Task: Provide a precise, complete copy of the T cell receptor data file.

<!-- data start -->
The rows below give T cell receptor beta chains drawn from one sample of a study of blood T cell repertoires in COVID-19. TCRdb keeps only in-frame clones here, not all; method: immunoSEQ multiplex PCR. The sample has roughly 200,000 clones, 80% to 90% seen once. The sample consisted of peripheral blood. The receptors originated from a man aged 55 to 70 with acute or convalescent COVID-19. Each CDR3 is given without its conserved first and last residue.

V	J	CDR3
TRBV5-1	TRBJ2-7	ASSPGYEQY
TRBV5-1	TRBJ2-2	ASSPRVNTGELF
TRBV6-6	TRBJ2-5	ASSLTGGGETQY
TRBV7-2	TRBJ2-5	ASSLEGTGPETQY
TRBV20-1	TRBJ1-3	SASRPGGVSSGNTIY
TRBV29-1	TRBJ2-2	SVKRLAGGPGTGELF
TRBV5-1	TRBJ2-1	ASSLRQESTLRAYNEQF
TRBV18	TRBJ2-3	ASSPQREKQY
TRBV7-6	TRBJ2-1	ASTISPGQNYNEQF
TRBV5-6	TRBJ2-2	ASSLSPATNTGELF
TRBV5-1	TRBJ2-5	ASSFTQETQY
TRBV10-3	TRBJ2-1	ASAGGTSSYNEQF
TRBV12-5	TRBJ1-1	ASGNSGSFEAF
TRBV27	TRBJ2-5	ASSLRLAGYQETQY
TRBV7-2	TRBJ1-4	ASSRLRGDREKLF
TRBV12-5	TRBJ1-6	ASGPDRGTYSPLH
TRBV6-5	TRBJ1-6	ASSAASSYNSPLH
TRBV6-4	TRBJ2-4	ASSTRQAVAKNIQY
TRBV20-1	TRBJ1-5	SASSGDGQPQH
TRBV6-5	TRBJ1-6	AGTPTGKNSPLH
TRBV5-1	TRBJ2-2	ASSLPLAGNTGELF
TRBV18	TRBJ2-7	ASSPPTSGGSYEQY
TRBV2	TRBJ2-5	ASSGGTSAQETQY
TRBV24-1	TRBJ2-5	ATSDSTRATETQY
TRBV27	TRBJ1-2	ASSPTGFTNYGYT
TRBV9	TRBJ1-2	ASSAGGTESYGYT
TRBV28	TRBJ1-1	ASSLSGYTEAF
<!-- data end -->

The rows below give T cell receptor beta chains drawn from one sample of a study of blood T cell repertoires in COVID-19. TCRdb keeps only in-frame clones here, not all; method: immunoSEQ multiplex PCR. The sample has roughly 200,000 clones, 80% to 90% seen once. The sample consisted of peripheral blood. The receptors originated from a man aged 55 to 70 with acute or convalescent COVID-19. Each CDR3 is given without its conserved first and last residue.

V	J	CDR3
TRBV5-1	TRBJ2-7	ASSPGYEQY
TRBV5-1	TRBJ2-2	ASSPRVNTGELF
TRBV6-6	TRBJ2-5	ASSLTGGGETQY
TRBV7-2	TRBJ2-5	ASSLEGTGPETQY
TRBV20-1	TRBJ1-3	SASRPGGVSSGNTIY
TRBV29-1	TRBJ2-2	SVKRLAGGPGTGELF
TRBV5-1	TRBJ2-1	ASSLRQESTLRAYNEQF
TRBV18	TRBJ2-3	ASSPQREKQY
TRBV7-6	TRBJ2-1	ASTISPGQNYNEQF
TRBV5-6	TRBJ2-2	ASSLSPATNTGELF
TRBV5-1	TRBJ2-5	ASSFTQETQY
TRBV10-3	TRBJ2-1	ASAGGTSSYNEQF
TRBV12-5	TRBJ1-1	ASGNSGSFEAF
TRBV27	TRBJ2-5	ASSLRLAGYQETQY
TRBV7-2	TRBJ1-4	ASSRLRGDREKLF
TRBV12-5	TRBJ1-6	ASGPDRGTYSPLH
TRBV6-5	TRBJ1-6	ASSAASSYNSPLH
TRBV6-4	TRBJ2-4	ASSTRQAVAKNIQY
TRBV20-1	TRBJ1-5	SASSGDGQPQH
TRBV6-5	TRBJ1-6	AGTPTGKNSPLH
TRBV5-1	TRBJ2-2	ASSLPLAGNTGELF
TRBV18	TRBJ2-7	ASSPPTSGGSYEQY
TRBV2	TRBJ2-5	ASSGGTSAQETQY
TRBV24-1	TRBJ2-5	ATSDSTRATETQY
TRBV27	TRBJ1-2	ASSPTGFTNYGYT
TRBV9	TRBJ1-2	ASSAGGTESYGYT
TRBV28	TRBJ1-1	ASSLSGYTEAF